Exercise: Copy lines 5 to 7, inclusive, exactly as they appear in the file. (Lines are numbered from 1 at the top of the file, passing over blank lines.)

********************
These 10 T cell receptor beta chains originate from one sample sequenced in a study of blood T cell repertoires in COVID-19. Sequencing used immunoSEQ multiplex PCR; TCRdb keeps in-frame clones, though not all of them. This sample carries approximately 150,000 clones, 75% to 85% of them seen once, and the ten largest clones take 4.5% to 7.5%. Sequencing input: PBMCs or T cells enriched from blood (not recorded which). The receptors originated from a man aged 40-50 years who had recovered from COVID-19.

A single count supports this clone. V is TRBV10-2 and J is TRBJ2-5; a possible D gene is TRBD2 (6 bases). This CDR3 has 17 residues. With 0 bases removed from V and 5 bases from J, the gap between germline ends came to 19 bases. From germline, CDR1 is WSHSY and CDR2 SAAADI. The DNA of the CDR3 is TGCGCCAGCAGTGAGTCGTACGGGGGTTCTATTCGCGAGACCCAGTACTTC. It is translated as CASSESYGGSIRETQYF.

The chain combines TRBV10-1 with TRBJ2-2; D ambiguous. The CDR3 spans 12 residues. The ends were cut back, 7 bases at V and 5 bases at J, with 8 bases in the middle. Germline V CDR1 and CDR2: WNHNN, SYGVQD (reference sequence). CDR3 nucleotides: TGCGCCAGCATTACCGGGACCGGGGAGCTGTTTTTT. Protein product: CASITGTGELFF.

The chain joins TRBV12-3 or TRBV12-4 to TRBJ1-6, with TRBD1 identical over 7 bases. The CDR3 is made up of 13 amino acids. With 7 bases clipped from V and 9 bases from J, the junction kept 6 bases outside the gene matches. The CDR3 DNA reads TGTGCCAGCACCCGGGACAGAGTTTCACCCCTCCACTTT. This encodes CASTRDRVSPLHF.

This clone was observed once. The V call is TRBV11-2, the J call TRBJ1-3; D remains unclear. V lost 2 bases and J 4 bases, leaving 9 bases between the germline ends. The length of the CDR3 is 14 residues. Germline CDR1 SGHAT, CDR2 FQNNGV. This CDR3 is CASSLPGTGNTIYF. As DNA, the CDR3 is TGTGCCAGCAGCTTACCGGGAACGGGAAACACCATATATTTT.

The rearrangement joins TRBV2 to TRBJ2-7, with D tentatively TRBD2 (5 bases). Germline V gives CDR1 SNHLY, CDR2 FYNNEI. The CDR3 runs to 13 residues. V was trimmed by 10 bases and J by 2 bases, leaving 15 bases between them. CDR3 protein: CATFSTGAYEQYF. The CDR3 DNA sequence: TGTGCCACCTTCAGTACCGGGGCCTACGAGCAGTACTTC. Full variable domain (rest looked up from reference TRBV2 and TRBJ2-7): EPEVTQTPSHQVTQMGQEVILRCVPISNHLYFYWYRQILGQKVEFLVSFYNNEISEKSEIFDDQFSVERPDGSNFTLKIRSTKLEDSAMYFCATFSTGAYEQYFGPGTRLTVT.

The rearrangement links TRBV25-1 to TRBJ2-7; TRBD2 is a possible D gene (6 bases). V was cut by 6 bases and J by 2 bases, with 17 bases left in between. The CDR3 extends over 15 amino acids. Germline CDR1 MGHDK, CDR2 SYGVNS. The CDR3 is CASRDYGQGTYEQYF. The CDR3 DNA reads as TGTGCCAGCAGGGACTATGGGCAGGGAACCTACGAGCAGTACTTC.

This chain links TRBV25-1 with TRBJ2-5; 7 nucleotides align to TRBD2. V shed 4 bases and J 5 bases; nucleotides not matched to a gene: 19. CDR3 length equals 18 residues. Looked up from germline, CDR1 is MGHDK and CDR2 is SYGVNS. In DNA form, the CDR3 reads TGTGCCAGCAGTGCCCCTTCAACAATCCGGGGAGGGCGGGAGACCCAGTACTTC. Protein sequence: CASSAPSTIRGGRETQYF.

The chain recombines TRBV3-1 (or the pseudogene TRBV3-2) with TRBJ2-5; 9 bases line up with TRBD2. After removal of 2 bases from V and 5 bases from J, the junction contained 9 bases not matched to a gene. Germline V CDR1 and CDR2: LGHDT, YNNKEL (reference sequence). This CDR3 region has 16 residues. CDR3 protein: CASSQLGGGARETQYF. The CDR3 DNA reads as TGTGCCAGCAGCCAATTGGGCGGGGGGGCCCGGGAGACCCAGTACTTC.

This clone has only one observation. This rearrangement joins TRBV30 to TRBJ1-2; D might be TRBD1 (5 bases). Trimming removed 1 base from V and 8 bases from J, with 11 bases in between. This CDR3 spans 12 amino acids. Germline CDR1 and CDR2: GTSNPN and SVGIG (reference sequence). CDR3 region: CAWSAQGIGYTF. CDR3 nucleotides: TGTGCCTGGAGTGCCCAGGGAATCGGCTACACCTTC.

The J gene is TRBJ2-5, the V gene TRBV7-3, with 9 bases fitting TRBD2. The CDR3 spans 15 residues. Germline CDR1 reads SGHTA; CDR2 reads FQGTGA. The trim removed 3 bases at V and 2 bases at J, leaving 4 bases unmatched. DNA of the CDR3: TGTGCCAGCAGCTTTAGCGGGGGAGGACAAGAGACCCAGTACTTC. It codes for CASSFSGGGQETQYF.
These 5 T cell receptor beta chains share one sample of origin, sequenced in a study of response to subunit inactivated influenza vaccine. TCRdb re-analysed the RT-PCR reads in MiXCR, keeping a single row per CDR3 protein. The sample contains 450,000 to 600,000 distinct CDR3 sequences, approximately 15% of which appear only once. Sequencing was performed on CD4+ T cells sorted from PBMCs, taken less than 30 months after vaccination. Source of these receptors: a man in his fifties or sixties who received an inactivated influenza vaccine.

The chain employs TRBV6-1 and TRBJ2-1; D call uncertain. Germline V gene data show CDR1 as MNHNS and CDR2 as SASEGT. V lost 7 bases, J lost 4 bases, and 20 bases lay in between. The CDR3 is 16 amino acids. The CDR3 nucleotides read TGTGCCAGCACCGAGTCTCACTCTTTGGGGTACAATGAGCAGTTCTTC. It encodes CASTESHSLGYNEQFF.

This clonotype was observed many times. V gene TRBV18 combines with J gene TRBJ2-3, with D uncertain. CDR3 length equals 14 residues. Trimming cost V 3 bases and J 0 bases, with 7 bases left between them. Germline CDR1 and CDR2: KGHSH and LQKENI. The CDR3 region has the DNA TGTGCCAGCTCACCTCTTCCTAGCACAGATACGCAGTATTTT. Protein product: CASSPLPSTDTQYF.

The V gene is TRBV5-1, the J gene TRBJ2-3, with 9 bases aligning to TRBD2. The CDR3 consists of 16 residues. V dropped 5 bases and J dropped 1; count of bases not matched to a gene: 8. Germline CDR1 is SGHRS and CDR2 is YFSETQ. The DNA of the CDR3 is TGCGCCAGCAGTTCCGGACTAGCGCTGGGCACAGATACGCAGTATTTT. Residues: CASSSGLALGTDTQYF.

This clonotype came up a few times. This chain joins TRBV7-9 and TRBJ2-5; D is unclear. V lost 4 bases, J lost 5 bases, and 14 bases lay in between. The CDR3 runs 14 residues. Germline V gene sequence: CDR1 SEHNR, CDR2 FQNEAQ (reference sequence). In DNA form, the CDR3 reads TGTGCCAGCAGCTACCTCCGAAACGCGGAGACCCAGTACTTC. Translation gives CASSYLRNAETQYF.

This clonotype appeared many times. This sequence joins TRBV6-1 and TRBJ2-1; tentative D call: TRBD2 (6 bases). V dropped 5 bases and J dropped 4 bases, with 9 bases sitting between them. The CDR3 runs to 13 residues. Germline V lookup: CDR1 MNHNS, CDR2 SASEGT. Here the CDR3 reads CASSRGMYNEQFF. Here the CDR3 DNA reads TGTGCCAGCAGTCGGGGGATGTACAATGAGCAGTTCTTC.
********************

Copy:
This clone was observed once. The V call is TRBV11-2, the J call TRBJ1-3; D remains unclear. V lost 2 bases and J 4 bases, leaving 9 bases between the germline ends. The length of the CDR3 is 14 residues. Germline CDR1 SGHAT, CDR2 FQNNGV. This CDR3 is CASSLPGTGNTIYF. As DNA, the CDR3 is TGTGCCAGCAGCTTACCGGGAACGGGAAACACCATATATTTT.

The rearrangement joins TRBV2 to TRBJ2-7, with D tentatively TRBD2 (5 bases). Germline V gives CDR1 SNHLY, CDR2 FYNNEI. The CDR3 runs to 13 residues. V was trimmed by 10 bases and J by 2 bases, leaving 15 bases between them. CDR3 protein: CATFSTGAYEQYF. The CDR3 DNA sequence: TGTGCCACCTTCAGTACCGGGGCCTACGAGCAGTACTTC. Full variable domain (rest looked up from reference TRBV2 and TRBJ2-7): EPEVTQTPSHQVTQMGQEVILRCVPISNHLYFYWYRQILGQKVEFLVSFYNNEISEKSEIFDDQFSVERPDGSNFTLKIRSTKLEDSAMYFCATFSTGAYEQYFGPGTRLTVT.

The rearrangement links TRBV25-1 to TRBJ2-7; TRBD2 is a possible D gene (6 bases). V was cut by 6 bases and J by 2 bases, with 17 bases left in between. The CDR3 extends over 15 amino acids. Germline CDR1 MGHDK, CDR2 SYGVNS. The CDR3 is CASRDYGQGTYEQYF. The CDR3 DNA reads as TGTGCCAGCAGGGACTATGGGCAGGGAACCTACGAGCAGTACTTC.